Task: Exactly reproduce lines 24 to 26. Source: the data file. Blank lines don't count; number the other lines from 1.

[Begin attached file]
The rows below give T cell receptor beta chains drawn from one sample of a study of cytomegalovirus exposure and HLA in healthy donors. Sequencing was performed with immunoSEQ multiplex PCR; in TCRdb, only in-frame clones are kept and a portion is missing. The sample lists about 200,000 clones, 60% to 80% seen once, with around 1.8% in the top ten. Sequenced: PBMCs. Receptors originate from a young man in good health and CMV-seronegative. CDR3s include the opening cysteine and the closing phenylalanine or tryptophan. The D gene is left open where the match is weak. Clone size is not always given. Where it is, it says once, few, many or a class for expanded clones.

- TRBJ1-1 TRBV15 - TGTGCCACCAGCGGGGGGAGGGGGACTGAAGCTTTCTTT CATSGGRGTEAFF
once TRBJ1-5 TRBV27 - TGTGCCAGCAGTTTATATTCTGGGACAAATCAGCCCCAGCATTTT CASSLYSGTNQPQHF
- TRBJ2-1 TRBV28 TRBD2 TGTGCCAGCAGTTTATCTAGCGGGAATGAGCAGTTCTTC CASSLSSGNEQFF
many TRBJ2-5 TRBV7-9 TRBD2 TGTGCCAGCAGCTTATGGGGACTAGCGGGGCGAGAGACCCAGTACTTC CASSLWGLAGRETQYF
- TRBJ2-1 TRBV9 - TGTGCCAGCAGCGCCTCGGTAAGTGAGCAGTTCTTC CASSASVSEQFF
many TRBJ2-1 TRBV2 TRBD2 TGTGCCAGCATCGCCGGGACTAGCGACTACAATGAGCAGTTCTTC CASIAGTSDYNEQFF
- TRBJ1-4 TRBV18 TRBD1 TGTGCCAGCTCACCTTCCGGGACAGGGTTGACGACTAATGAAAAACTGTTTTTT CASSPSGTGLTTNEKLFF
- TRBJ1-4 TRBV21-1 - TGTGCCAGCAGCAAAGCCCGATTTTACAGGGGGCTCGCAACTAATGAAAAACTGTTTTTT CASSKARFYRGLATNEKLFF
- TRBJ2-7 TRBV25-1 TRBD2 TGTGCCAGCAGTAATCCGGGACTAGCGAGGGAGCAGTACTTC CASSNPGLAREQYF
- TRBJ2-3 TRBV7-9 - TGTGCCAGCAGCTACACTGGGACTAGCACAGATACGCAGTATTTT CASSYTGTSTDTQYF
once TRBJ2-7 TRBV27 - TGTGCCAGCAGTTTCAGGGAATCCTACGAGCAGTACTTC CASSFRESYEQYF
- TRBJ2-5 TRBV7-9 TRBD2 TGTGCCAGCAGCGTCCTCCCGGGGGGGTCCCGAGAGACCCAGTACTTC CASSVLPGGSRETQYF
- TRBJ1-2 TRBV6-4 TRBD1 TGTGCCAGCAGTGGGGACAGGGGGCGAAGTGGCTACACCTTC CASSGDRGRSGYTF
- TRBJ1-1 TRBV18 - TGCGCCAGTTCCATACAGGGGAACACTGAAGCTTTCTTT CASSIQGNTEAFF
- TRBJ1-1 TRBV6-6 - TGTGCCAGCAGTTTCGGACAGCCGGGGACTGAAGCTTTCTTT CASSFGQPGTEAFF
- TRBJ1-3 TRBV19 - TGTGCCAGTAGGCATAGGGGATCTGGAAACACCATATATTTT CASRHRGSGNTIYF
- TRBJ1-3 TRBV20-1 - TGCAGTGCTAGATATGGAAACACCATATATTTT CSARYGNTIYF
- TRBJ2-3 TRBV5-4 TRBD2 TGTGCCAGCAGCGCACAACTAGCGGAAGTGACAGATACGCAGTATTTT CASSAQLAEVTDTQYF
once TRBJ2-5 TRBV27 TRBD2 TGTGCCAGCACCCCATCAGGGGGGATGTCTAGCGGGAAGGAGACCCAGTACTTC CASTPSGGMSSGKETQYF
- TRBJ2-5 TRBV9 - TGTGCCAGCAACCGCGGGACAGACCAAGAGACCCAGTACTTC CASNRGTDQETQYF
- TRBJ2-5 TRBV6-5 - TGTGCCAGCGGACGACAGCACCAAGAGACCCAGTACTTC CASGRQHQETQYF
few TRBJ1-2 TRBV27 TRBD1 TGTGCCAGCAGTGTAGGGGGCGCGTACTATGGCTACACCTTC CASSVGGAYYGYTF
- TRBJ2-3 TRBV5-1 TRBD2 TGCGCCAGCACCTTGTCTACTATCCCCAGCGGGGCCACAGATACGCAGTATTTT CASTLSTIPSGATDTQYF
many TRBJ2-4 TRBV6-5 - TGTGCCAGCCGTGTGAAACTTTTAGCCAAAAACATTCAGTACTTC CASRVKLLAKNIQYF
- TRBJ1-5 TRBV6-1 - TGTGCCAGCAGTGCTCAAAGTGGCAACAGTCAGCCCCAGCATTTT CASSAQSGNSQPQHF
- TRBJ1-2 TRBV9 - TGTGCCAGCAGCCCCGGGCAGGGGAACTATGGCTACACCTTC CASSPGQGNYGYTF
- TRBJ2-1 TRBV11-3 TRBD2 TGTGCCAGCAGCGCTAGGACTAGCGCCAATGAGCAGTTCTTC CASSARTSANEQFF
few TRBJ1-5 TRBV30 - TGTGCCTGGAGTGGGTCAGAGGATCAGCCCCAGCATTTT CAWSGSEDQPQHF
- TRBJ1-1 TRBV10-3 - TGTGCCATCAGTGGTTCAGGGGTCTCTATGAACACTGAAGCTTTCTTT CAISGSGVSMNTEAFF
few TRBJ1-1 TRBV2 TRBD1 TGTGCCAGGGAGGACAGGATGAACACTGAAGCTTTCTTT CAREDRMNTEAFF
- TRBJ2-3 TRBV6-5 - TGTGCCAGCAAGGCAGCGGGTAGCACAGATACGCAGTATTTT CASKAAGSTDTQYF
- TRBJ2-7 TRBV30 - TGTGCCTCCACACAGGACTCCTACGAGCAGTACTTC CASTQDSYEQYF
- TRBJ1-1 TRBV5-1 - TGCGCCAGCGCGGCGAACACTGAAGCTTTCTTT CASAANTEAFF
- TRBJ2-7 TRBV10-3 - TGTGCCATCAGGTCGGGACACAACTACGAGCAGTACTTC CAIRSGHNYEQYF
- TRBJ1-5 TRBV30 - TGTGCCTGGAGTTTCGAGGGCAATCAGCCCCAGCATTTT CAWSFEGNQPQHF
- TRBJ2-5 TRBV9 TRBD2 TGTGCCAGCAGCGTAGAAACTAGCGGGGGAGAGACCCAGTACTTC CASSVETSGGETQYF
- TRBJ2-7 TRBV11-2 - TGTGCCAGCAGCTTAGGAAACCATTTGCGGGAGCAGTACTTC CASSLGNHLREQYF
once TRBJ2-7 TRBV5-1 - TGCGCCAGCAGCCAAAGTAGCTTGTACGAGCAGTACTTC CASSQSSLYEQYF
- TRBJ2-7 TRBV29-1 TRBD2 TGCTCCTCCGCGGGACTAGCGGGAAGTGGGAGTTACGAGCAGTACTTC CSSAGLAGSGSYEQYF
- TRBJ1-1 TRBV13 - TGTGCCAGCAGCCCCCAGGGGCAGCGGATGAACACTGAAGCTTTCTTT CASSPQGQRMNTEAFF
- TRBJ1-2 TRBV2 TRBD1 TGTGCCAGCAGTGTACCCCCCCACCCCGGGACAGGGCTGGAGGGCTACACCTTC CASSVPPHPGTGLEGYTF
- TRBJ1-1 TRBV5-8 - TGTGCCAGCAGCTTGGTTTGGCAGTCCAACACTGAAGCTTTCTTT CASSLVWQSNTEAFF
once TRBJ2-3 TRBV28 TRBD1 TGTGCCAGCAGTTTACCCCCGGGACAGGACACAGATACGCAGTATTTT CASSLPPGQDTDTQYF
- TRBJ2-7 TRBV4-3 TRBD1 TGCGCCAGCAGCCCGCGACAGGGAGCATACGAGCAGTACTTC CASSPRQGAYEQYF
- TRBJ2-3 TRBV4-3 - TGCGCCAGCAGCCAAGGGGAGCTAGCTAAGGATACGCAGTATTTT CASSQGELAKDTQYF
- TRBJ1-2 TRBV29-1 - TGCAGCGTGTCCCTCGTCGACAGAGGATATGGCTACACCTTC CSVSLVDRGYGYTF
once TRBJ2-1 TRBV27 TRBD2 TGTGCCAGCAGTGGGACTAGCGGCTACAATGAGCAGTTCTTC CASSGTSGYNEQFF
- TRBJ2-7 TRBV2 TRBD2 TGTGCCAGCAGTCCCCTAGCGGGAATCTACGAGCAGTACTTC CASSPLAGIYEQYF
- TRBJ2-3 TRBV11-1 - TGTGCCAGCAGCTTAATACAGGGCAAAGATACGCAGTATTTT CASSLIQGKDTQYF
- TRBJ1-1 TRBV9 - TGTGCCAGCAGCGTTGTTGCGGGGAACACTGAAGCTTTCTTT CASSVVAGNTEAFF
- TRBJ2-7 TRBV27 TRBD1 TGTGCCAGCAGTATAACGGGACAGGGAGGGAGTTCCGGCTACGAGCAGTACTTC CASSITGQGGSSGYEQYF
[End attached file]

- TRBJ2-3 TRBV5-1 TRBD2 TGCGCCAGCACCTTGTCTACTATCCCCAGCGGGGCCACAGATACGCAGTATTTT CASTLSTIPSGATDTQYF
many TRBJ2-4 TRBV6-5 - TGTGCCAGCCGTGTGAAACTTTTAGCCAAAAACATTCAGTACTTC CASRVKLLAKNIQYF
- TRBJ1-5 TRBV6-1 - TGTGCCAGCAGTGCTCAAAGTGGCAACAGTCAGCCCCAGCATTTT CASSAQSGNSQPQHF